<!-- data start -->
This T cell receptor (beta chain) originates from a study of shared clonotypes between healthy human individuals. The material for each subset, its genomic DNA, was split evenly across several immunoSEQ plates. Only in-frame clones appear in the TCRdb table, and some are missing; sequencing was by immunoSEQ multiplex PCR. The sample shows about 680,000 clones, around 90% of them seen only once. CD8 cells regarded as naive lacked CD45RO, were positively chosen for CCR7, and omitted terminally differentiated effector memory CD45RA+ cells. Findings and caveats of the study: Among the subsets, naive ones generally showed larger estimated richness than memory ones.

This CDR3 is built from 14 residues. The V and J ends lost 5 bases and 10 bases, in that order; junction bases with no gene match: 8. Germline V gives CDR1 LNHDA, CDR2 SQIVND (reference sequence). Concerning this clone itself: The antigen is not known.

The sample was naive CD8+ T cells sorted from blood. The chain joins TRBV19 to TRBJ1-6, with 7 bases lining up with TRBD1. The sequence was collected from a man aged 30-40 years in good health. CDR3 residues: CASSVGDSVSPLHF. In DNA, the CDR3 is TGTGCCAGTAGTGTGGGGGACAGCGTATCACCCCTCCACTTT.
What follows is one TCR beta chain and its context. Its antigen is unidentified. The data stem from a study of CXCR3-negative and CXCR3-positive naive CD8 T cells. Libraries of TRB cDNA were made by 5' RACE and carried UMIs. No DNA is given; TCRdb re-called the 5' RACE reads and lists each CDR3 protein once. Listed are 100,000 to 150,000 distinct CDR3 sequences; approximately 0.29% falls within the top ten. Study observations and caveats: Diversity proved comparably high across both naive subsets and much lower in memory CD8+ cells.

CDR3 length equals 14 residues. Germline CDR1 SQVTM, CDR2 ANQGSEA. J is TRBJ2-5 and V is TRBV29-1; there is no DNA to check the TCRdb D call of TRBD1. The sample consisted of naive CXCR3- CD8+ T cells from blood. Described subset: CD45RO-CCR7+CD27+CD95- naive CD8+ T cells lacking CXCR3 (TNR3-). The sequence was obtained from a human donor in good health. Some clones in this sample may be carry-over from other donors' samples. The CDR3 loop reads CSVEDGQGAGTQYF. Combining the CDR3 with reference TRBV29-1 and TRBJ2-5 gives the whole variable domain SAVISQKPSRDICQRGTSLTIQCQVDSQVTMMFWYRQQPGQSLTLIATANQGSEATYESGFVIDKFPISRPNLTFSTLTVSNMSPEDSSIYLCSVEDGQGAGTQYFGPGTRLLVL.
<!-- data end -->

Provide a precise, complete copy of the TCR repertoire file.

This T cell receptor (beta chain) originates from a study of shared clonotypes between healthy human individuals. The material for each subset, its genomic DNA, was split evenly across several immunoSEQ plates. Only in-frame clones appear in the TCRdb table, and some are missing; sequencing was by immunoSEQ multiplex PCR. The sample shows about 680,000 clones, around 90% of them seen only once. CD8 cells regarded as naive lacked CD45RO, were positively chosen for CCR7, and omitted terminally differentiated effector memory CD45RA+ cells. Findings and caveats of the study: Among the subsets, naive ones generally showed larger estimated richness than memory ones.

This CDR3 is built from 14 residues. The V and J ends lost 5 bases and 10 bases, in that order; junction bases with no gene match: 8. Germline V gives CDR1 LNHDA, CDR2 SQIVND (reference sequence). Concerning this clone itself: The antigen is not known.

The sample was naive CD8+ T cells sorted from blood. The chain joins TRBV19 to TRBJ1-6, with 7 bases lining up with TRBD1. The sequence was collected from a man aged 30-40 years in good health. CDR3 residues: CASSVGDSVSPLHF. In DNA, the CDR3 is TGTGCCAGTAGTGTGGGGGACAGCGTATCACCCCTCCACTTT.
What follows is one TCR beta chain and its context. Its antigen is unidentified. The data stem from a study of CXCR3-negative and CXCR3-positive naive CD8 T cells. Libraries of TRB cDNA were made by 5' RACE and carried UMIs. No DNA is given; TCRdb re-called the 5' RACE reads and lists each CDR3 protein once. Listed are 100,000 to 150,000 distinct CDR3 sequences; approximately 0.29% falls within the top ten. Study observations and caveats: Diversity proved comparably high across both naive subsets and much lower in memory CD8+ cells.

CDR3 length equals 14 residues. Germline CDR1 SQVTM, CDR2 ANQGSEA. J is TRBJ2-5 and V is TRBV29-1; there is no DNA to check the TCRdb D call of TRBD1. The sample consisted of naive CXCR3- CD8+ T cells from blood. Described subset: CD45RO-CCR7+CD27+CD95- naive CD8+ T cells lacking CXCR3 (TNR3-). The sequence was obtained from a human donor in good health. Some clones in this sample may be carry-over from other donors' samples. The CDR3 loop reads CSVEDGQGAGTQYF. Combining the CDR3 with reference TRBV29-1 and TRBJ2-5 gives the whole variable domain SAVISQKPSRDICQRGTSLTIQCQVDSQVTMMFWYRQQPGQSLTLIATANQGSEATYESGFVIDKFPISRPNLTFSTLTVSNMSPEDSSIYLCSVEDGQGAGTQYFGPGTRLLVL.